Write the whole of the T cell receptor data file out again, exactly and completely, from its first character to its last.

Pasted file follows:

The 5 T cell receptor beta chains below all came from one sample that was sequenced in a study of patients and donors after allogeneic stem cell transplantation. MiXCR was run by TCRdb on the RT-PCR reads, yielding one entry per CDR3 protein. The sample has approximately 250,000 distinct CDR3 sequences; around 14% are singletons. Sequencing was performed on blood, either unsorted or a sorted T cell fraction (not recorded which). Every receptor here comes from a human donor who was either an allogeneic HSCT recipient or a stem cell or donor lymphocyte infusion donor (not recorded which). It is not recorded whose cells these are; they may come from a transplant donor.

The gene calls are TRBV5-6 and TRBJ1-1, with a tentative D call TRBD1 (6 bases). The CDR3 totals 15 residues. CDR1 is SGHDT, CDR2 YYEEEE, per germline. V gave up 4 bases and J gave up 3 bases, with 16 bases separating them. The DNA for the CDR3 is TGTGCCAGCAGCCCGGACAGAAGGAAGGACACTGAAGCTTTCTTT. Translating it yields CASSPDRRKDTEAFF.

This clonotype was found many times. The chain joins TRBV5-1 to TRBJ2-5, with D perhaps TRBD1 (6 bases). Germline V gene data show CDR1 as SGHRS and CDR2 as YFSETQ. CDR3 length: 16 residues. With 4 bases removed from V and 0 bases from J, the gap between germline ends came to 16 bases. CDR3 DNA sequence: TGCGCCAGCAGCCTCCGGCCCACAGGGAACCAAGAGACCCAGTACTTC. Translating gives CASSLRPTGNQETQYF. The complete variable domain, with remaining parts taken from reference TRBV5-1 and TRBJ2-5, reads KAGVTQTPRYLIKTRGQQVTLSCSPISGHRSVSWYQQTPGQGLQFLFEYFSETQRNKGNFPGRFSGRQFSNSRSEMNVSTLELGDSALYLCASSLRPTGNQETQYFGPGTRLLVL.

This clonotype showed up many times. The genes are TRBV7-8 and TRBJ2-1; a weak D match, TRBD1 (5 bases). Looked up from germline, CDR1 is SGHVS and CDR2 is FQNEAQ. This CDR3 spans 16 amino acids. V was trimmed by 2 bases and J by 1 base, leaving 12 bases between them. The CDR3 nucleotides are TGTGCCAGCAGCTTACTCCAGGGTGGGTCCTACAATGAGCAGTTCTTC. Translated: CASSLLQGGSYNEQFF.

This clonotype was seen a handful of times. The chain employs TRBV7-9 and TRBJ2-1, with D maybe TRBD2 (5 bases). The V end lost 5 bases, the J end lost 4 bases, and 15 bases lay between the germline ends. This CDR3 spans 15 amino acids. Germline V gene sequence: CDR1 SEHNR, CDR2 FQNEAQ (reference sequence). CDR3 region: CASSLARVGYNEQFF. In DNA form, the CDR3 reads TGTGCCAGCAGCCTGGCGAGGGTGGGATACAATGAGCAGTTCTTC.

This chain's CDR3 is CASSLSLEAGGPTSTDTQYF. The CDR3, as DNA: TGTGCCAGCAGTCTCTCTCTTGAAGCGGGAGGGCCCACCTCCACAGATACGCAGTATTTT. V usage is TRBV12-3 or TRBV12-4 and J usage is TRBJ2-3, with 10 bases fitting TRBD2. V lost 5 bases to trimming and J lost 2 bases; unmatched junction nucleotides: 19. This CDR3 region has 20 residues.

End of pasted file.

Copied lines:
The 5 T cell receptor beta chains below all came from one sample that was sequenced in a study of patients and donors after allogeneic stem cell transplantation. MiXCR was run by TCRdb on the RT-PCR reads, yielding one entry per CDR3 protein. The sample has approximately 250,000 distinct CDR3 sequences; around 14% are singletons. Sequencing was performed on blood, either unsorted or a sorted T cell fraction (not recorded which). Every receptor here comes from a human donor who was either an allogeneic HSCT recipient or a stem cell or donor lymphocyte infusion donor (not recorded which). It is not recorded whose cells these are; they may come from a transplant donor.

The gene calls are TRBV5-6 and TRBJ1-1, with a tentative D call TRBD1 (6 bases). The CDR3 totals 15 residues. CDR1 is SGHDT, CDR2 YYEEEE, per germline. V gave up 4 bases and J gave up 3 bases, with 16 bases separating them. The DNA for the CDR3 is TGTGCCAGCAGCCCGGACAGAAGGAAGGACACTGAAGCTTTCTTT. Translating it yields CASSPDRRKDTEAFF.

This clonotype was found many times. The chain joins TRBV5-1 to TRBJ2-5, with D perhaps TRBD1 (6 bases). Germline V gene data show CDR1 as SGHRS and CDR2 as YFSETQ. CDR3 length: 16 residues. With 4 bases removed from V and 0 bases from J, the gap between germline ends came to 16 bases. CDR3 DNA sequence: TGCGCCAGCAGCCTCCGGCCCACAGGGAACCAAGAGACCCAGTACTTC. Translating gives CASSLRPTGNQETQYF. The complete variable domain, with remaining parts taken from reference TRBV5-1 and TRBJ2-5, reads KAGVTQTPRYLIKTRGQQVTLSCSPISGHRSVSWYQQTPGQGLQFLFEYFSETQRNKGNFPGRFSGRQFSNSRSEMNVSTLELGDSALYLCASSLRPTGNQETQYFGPGTRLLVL.

This clonotype showed up many times. The genes are TRBV7-8 and TRBJ2-1; a weak D match, TRBD1 (5 bases). Looked up from germline, CDR1 is SGHVS and CDR2 is FQNEAQ. This CDR3 spans 16 amino acids. V was trimmed by 2 bases and J by 1 base, leaving 12 bases between them. The CDR3 nucleotides are TGTGCCAGCAGCTTACTCCAGGGTGGGTCCTACAATGAGCAGTTCTTC. Translated: CASSLLQGGSYNEQFF.

This clonotype was seen a handful of times. The chain employs TRBV7-9 and TRBJ2-1, with D maybe TRBD2 (5 bases). The V end lost 5 bases, the J end lost 4 bases, and 15 bases lay between the germline ends. This CDR3 spans 15 amino acids. Germline V gene sequence: CDR1 SEHNR, CDR2 FQNEAQ (reference sequence). CDR3 region: CASSLARVGYNEQFF. In DNA form, the CDR3 reads TGTGCCAGCAGCCTGGCGAGGGTGGGATACAATGAGCAGTTCTTC.

This chain's CDR3 is CASSLSLEAGGPTSTDTQYF. The CDR3, as DNA: TGTGCCAGCAGTCTCTCTCTTGAAGCGGGAGGGCCCACCTCCACAGATACGCAGTATTTT. V usage is TRBV12-3 or TRBV12-4 and J usage is TRBJ2-3, with 10 bases fitting TRBD2. V lost 5 bases to trimming and J lost 2 bases; unmatched junction nucleotides: 19. This CDR3 region has 20 residues.